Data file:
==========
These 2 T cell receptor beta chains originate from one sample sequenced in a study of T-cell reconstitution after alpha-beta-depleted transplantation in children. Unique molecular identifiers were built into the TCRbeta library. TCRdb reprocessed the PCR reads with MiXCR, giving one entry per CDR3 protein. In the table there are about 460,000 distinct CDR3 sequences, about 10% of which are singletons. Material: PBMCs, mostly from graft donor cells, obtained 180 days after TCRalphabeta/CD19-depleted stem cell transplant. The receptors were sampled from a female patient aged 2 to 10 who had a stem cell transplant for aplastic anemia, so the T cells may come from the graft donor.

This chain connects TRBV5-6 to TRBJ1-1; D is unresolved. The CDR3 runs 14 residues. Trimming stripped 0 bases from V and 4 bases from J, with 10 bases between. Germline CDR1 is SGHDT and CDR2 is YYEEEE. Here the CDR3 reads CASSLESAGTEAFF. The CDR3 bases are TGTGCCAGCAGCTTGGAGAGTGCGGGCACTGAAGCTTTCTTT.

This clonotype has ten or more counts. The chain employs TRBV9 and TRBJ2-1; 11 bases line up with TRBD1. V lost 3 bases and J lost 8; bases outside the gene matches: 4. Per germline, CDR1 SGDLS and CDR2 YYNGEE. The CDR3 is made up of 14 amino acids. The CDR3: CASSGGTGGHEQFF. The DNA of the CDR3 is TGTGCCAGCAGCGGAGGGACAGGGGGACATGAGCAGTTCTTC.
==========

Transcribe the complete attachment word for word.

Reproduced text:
These 2 T cell receptor beta chains originate from one sample sequenced in a study of T-cell reconstitution after alpha-beta-depleted transplantation in children. Unique molecular identifiers were built into the TCRbeta library. TCRdb reprocessed the PCR reads with MiXCR, giving one entry per CDR3 protein. In the table there are about 460,000 distinct CDR3 sequences, about 10% of which are singletons. Material: PBMCs, mostly from graft donor cells, obtained 180 days after TCRalphabeta/CD19-depleted stem cell transplant. The receptors were sampled from a female patient aged 2 to 10 who had a stem cell transplant for aplastic anemia, so the T cells may come from the graft donor.

This chain connects TRBV5-6 to TRBJ1-1; D is unresolved. The CDR3 runs 14 residues. Trimming stripped 0 bases from V and 4 bases from J, with 10 bases between. Germline CDR1 is SGHDT and CDR2 is YYEEEE. Here the CDR3 reads CASSLESAGTEAFF. The CDR3 bases are TGTGCCAGCAGCTTGGAGAGTGCGGGCACTGAAGCTTTCTTT.

This clonotype has ten or more counts. The chain employs TRBV9 and TRBJ2-1; 11 bases line up with TRBD1. V lost 3 bases and J lost 8; bases outside the gene matches: 4. Per germline, CDR1 SGDLS and CDR2 YYNGEE. The CDR3 is made up of 14 amino acids. The CDR3: CASSGGTGGHEQFF. The DNA of the CDR3 is TGTGCCAGCAGCGGAGGGACAGGGGGACATGAGCAGTTCTTC.